Oliver + S

Divided by a common language

Viewing 5 posts - 61 through 65 (of 65 total)
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    Lightning McStitch @LightningMcStitch

    University is the place of higher learning at which you earn your degree (or not 😉 )
    As per Sarvi there are schools for each area: Law school, veterinary science etc.
    College is the hall of residence that you can choose to live at if you’re from out of town.
    This may, or may not have been typed from the loo….

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    kahawa101 @kahawa101

    Sanga – sandwich
    snag – sausage
    loo – toilet

    That’s hopefully remembering correctly – it’s been over 10 years since I’ve lived in AUS! I’ve had too many influences on my colloquial English over the years and now have a mishmash vocabulary (and a currently Chicago/Midwest accent). I find myself adopting the lingo of wherever I live, but for the life of me I cannot figure out how to order a soft drink!

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    brenda1652 @brenda1652

    how many of us Yanks grew up “using the john” when we had to use the bathroom? That term is not in use much anymore, and heaven only knows how it came into being.

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    Sherry @mim22

    Well done kahawa101. We also have another little gem “the long drop” which refers to toilets usually out in the bush. Its a very deep hole with a little shed built over the top and a toilet set. Not very hygienic, extremely smelly and the flies in the summer are unbelievable.

    We lived in Samoa for a few years and long drops are very common in villages out of town, usually built on the side of a hill, so no need to dig a hole. One particular village had a few pigs and every time someone headed towards toilet the pigs would run around to the bottom of the long drop and look up. Nothing puts you off more than lifting the lid on the toilet and seeing multiple sets of eyes watching you.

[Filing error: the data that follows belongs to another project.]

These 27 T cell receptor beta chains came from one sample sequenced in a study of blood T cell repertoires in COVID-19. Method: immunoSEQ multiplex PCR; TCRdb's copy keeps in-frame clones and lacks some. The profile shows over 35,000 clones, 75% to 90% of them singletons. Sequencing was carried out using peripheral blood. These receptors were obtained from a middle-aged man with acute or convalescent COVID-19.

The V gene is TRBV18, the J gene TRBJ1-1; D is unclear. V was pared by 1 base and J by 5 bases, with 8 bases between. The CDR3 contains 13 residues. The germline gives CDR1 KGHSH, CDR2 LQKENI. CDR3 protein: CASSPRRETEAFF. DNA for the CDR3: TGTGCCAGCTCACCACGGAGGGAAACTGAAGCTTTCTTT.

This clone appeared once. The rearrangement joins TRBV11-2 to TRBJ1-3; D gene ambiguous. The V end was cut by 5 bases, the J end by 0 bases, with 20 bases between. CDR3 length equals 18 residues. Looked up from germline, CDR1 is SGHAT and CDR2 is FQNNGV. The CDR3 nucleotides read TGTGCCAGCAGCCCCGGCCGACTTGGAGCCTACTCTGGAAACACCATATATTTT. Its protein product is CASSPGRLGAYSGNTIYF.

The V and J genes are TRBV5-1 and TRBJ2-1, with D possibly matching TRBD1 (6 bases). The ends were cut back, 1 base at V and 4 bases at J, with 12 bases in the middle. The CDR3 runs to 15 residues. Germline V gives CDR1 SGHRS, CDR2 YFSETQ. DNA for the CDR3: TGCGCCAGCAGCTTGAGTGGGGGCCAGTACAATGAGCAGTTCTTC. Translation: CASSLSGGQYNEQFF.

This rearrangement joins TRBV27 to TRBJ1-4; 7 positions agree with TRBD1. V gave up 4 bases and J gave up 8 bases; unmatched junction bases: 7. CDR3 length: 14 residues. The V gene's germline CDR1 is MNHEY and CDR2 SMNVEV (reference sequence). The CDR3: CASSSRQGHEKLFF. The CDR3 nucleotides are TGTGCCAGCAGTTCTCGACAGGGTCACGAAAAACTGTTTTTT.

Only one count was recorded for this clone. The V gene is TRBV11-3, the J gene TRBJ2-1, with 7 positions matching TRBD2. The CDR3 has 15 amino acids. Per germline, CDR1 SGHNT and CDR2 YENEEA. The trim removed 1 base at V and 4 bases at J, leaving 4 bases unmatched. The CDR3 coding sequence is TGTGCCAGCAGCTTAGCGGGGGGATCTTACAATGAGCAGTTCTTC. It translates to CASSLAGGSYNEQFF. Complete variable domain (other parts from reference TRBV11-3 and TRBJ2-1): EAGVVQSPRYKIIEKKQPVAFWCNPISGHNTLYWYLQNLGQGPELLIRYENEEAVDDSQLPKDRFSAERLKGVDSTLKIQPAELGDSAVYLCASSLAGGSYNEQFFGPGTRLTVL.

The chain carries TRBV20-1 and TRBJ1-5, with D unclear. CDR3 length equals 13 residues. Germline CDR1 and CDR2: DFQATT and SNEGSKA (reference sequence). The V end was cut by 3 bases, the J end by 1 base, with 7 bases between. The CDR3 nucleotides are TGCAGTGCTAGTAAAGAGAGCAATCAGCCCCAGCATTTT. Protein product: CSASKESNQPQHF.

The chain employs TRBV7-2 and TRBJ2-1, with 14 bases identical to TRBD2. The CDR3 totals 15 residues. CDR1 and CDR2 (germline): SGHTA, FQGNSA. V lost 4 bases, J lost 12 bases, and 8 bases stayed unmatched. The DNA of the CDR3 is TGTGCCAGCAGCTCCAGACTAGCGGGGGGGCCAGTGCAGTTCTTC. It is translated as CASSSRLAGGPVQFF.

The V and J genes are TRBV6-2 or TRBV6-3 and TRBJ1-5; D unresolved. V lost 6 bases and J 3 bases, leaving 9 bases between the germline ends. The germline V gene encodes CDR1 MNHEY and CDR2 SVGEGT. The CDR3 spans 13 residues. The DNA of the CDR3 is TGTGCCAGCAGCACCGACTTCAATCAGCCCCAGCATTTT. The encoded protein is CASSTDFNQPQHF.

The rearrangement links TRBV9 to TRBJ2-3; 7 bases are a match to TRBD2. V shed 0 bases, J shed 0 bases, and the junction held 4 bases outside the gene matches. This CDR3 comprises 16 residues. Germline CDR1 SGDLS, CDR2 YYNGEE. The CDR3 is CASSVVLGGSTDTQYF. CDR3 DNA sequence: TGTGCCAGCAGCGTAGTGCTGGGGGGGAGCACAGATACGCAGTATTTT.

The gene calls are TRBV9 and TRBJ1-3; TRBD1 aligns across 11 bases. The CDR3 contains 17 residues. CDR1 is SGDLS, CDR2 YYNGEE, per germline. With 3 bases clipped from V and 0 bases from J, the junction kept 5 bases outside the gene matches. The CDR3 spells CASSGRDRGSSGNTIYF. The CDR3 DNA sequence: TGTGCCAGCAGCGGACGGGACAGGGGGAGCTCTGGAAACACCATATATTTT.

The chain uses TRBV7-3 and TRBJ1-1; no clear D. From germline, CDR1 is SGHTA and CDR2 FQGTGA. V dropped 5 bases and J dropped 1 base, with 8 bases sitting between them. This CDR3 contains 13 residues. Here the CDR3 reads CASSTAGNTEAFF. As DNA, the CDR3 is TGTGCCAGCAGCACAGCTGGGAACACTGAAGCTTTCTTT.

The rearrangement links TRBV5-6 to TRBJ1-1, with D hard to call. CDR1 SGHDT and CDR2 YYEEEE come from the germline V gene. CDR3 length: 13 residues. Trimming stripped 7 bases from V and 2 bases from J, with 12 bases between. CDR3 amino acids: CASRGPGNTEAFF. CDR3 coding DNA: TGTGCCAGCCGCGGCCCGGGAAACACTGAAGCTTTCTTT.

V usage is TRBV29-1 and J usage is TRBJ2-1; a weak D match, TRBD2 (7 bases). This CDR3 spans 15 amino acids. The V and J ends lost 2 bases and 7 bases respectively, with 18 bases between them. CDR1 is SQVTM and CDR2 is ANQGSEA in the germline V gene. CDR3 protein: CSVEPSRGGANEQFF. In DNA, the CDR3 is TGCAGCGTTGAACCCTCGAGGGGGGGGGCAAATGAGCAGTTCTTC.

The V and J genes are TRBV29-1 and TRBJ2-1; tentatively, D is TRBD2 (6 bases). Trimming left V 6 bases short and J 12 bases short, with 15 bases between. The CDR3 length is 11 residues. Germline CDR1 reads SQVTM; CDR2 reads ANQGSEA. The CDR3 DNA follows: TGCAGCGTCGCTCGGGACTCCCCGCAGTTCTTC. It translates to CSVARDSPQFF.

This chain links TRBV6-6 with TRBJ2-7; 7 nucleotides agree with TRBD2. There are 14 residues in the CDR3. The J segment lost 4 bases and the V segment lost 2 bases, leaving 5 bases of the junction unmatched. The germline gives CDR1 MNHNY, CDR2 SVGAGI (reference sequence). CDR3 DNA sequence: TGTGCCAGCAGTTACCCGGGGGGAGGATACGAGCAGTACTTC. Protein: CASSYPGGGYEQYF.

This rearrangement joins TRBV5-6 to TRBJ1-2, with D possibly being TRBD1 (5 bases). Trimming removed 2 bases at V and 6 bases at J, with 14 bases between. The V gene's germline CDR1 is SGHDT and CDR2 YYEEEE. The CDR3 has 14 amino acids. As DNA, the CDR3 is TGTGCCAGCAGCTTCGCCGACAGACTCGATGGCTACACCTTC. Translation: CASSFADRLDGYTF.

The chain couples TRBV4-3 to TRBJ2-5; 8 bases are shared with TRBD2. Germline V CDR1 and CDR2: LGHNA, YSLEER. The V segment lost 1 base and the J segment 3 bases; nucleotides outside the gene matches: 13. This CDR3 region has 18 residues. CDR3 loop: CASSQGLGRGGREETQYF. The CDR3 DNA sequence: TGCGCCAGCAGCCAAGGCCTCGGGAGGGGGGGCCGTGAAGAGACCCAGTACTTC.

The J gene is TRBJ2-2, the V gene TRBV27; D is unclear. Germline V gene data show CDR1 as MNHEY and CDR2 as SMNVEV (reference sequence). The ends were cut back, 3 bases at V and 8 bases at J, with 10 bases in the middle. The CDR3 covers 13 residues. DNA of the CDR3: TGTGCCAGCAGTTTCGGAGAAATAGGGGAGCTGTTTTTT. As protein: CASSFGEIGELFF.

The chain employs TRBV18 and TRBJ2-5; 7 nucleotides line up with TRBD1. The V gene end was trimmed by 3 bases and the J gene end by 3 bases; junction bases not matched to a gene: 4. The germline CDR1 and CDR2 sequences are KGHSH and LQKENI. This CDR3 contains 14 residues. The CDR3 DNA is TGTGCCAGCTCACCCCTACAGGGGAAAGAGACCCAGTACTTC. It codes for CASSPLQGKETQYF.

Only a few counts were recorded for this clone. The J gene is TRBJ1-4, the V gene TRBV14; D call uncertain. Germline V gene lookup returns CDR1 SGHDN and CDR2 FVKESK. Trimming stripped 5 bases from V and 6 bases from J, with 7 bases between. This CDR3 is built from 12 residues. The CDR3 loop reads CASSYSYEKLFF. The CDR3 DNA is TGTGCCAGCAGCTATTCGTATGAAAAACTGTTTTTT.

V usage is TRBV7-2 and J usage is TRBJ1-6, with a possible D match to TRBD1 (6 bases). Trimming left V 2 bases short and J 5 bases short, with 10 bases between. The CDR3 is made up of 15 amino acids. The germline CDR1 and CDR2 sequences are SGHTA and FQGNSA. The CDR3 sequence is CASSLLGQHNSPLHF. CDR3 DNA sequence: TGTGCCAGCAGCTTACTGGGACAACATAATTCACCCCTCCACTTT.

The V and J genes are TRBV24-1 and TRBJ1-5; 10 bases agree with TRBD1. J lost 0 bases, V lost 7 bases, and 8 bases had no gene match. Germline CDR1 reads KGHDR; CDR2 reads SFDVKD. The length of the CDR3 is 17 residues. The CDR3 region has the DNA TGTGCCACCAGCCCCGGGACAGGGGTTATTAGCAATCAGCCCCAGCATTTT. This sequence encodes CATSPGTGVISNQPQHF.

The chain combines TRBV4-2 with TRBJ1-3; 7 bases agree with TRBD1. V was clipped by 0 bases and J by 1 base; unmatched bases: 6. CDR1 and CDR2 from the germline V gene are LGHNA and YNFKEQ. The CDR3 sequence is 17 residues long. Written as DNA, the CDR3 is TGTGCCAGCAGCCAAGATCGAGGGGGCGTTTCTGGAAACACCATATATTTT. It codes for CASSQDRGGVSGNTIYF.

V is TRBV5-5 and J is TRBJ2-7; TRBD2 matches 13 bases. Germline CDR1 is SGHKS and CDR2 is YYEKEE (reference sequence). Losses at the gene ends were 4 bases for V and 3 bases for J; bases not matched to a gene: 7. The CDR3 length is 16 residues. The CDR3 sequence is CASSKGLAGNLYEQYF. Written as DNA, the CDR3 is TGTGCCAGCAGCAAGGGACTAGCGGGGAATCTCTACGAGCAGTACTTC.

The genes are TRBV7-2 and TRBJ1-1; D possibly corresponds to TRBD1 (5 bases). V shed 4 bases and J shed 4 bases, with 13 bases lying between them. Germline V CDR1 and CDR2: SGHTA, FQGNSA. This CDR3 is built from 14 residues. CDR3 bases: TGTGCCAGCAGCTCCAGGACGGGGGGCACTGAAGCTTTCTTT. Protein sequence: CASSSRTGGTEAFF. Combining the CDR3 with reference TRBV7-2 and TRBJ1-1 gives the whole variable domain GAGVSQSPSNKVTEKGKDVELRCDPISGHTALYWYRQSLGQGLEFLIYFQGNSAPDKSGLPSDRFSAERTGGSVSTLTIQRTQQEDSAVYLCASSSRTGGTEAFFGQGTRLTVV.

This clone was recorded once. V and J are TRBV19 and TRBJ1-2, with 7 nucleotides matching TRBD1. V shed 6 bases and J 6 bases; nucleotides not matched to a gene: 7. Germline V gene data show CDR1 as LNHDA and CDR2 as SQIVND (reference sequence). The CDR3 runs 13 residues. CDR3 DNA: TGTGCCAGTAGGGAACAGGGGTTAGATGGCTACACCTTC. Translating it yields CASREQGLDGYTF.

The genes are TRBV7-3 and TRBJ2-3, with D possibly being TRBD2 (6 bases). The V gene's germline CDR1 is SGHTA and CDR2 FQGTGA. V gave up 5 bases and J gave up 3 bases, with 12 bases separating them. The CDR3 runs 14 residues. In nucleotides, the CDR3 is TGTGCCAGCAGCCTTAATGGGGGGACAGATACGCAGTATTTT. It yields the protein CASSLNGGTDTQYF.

Time to throw some snags and prawns on the barbie. Ohh what a wonderful world we live in.

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    brenda1652 @brenda1652

    we call those outside toilets outhouses, still in use at some camps as well in places off the grid (no electric access, not uncommon around the hills and mountains). My husband grew up using outhouses in North Carolina, no indoor plumbing until about 40 yrs ago for his family. We call indoor flush things toilets, he refers to them as commodes which the rest of us in NY say in reference to the portable bedside toilets that are at bedsides for those in need. Then there are port-o-potties or porto-sans (actually a company specific name) for those outdoor toilets at outdoor festivals and concerts as well as at outdoor work sites. No holes dug, they are self contained and pumped out. ok, enough of this potty talk !

Viewing 5 posts - 61 through 65 (of 65 total)

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